Let’s keep our momentum going and aim to be even better at what we do. I believe in the “Future of Global Mobility” (#FoGM) and that we will grow in scope and influence.

Kind regards,
Angie Weinberger

PS: If you mention anything relevant on social media, don’t forget to brand it with #GlobalMobility.


Last week, we talked about why building professional relationships is harder for expats. Now let’s discuss another side of the coin – how to create an inclusive environment for expats. If you were Dr. Rainer Schulz you’d probably ask yourself what you could do to build a safe and collaborative environment with people from different cultures.

1- Deal with your Gollum

If you are an expat leader and want to create an environment where people trust each other, you will need to show vulnerability and role-model trustworthy behaviour. If you wish to be trusted you might have to show your weaknesses, your Achilles’ heel and let your team know how they can best support you. You might have to explain what triggers your emotional side, what makes you feel weak. You might even have to accept that you are not a superheroine or hero and that nobody apart from your “Gollum” is expecting this of you. My advice is that you seek coaching to work with the inner critic and put him in his cot.

2) Work on your Implicit Assumptions and Biases

It could also be that you have formed assumptions about the host culture or about certain behaviors that are not appropriate and could end up impacting your relationship with your international team.
One way to address this is to bring up your implicit assumptions for discussion in a learning environment. This gives you the opportunity to not only correct your biases but also learn more about the host culture and its nuances. In my view, it always helps to attend intercultural competence development training.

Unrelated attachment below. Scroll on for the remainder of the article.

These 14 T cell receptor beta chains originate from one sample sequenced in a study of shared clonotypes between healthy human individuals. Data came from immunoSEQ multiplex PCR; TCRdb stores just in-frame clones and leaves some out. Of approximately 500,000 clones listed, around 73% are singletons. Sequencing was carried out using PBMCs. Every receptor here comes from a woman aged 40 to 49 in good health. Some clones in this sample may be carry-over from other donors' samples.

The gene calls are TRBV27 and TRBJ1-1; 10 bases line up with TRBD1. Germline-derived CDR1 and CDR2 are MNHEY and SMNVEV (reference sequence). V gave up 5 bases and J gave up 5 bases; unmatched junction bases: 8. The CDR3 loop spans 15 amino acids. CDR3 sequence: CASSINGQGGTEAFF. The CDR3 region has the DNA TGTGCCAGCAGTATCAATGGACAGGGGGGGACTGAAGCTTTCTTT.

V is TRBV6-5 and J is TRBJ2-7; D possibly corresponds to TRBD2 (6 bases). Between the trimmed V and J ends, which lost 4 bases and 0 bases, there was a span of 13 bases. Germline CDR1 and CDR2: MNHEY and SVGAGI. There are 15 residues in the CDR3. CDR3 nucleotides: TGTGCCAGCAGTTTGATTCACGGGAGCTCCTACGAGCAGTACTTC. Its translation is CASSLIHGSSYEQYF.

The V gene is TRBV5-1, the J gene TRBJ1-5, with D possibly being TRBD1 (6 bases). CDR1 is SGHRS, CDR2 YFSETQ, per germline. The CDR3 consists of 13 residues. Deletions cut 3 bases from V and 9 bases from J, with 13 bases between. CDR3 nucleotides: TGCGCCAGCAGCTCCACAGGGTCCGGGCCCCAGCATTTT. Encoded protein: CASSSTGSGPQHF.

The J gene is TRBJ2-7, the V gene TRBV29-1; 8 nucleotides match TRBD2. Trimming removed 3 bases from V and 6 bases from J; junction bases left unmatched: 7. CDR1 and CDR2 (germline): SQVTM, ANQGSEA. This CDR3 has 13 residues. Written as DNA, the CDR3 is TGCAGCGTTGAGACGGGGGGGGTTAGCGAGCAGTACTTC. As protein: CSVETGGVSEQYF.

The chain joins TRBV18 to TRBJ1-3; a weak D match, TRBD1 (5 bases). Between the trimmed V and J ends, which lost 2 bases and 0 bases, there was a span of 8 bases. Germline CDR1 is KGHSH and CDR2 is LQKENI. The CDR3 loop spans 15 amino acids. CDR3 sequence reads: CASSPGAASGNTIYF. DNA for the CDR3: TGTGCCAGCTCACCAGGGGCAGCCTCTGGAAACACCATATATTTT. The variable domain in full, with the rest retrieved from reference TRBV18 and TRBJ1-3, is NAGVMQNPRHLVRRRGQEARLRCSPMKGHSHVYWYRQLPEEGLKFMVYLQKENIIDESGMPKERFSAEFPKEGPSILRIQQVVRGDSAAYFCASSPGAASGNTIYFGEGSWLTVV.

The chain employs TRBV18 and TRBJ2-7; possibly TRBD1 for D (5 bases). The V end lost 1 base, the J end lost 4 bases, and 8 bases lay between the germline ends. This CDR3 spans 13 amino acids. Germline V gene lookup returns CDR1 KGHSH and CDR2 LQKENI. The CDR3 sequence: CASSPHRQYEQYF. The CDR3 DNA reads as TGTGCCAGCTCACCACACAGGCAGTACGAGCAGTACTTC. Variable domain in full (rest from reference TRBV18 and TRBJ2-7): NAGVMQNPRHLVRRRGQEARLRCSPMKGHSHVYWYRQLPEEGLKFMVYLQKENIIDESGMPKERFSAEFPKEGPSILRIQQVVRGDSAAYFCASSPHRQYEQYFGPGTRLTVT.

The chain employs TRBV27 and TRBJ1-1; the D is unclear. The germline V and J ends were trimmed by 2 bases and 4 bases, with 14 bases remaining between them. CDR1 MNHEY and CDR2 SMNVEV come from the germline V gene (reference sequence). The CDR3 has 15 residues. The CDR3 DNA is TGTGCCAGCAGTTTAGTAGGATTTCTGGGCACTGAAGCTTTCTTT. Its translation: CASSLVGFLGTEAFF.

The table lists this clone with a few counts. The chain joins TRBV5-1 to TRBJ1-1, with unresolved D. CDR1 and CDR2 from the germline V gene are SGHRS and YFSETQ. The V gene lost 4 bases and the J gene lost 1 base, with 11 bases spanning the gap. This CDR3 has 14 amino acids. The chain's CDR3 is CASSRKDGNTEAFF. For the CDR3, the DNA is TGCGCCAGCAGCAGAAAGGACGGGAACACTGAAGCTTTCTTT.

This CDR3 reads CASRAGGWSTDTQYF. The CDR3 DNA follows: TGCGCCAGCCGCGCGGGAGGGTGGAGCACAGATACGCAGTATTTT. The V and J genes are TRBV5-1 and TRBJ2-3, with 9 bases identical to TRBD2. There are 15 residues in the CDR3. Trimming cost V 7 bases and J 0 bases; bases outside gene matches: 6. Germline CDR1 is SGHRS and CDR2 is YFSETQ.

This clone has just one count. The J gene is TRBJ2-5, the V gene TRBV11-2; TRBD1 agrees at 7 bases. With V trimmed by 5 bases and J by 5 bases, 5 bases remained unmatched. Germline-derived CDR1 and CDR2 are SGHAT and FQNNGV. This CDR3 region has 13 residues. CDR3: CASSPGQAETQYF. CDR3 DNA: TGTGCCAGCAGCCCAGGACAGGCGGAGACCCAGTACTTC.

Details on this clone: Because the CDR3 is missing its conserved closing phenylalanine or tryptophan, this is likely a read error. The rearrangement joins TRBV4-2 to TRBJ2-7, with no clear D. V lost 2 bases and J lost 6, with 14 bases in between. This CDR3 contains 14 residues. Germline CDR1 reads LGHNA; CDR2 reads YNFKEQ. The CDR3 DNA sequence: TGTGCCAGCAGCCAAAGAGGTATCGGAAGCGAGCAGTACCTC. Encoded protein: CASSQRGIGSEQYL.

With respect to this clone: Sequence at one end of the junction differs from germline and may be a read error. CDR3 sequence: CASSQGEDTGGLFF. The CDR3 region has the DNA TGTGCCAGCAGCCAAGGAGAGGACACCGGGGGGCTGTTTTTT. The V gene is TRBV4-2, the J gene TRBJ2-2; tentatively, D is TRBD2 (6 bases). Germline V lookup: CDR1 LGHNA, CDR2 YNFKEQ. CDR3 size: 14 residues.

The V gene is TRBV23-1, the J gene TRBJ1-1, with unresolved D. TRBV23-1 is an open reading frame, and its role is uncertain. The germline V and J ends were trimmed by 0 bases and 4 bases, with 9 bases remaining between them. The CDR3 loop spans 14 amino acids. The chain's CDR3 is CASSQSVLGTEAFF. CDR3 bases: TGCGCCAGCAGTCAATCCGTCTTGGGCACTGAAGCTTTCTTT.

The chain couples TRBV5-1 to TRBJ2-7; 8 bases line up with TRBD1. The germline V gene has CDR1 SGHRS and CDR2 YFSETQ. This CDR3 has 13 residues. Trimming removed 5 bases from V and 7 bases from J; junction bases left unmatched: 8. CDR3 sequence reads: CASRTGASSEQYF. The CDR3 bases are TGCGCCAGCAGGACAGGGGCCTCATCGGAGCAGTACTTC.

3) Reduce your Language Complex

Moving to another culture often comes with a form of language limitation. It could be that the host language is entirely different than your mother tongue or that you are speaking the same language with a different accent and different cultural references. For example, American English often uses references from Baseball in every slang, which doesn’t translate into our context in Europe.

Sometimes even a small difference in how you pronounce a word can create an entirely different meaning for a sensitive listener. Humor, sarcasm or irony often do not translate so well and we haven’t even discussed the pace of speech, tone of voice, the use of silence and interruptions. I try to listen more in conversations and take notes and often I have a hard time then to say something right away without the proper reflection time.

The older I get, the more introverted I feel and I find it quite hard to follow a meeting. I prefer to express myself through the written word. So, often I walk out of a meeting a bit lost. Maybe you know this feeling. I wish sometimes I could respond faster but the trouble is that knowing everything I know I need proper reflection time to come up with a good solution. My brain goes in overdrive.

You could make an effort to learn the host language better, use common phrases, get the dialect right and pronounce names correctly. This requires that you learn the names of everyone; from your clients, team members and colleagues, to the receptionist and mail person.

4) Accept diverse Working Styles

Effective global teams allow for a variety of working styles and priority setting. However, many managers prefer to work with staff members who function like them. Unconsciously they find it easier. You can move out of your comfort zone and discuss differences in style with your team members directly. You could also address your preferences and request that team members accommodate your style to a certain degree or you could agree the checkpoints that your need in order to feel safe.

Also, if you prefer to be included in certain communications you should address that. When you are in your first 90 days with your new team in the host company, I recommend a symbolic kick-off meeting where you discuss roles and responsibilities, collaboration rules and principles and develop the short-term action plan together (assuming you move to a participatory, egalitarian culture such as Switzerland or Holland).

5) Co-create Culture-Appropriate Roadmaps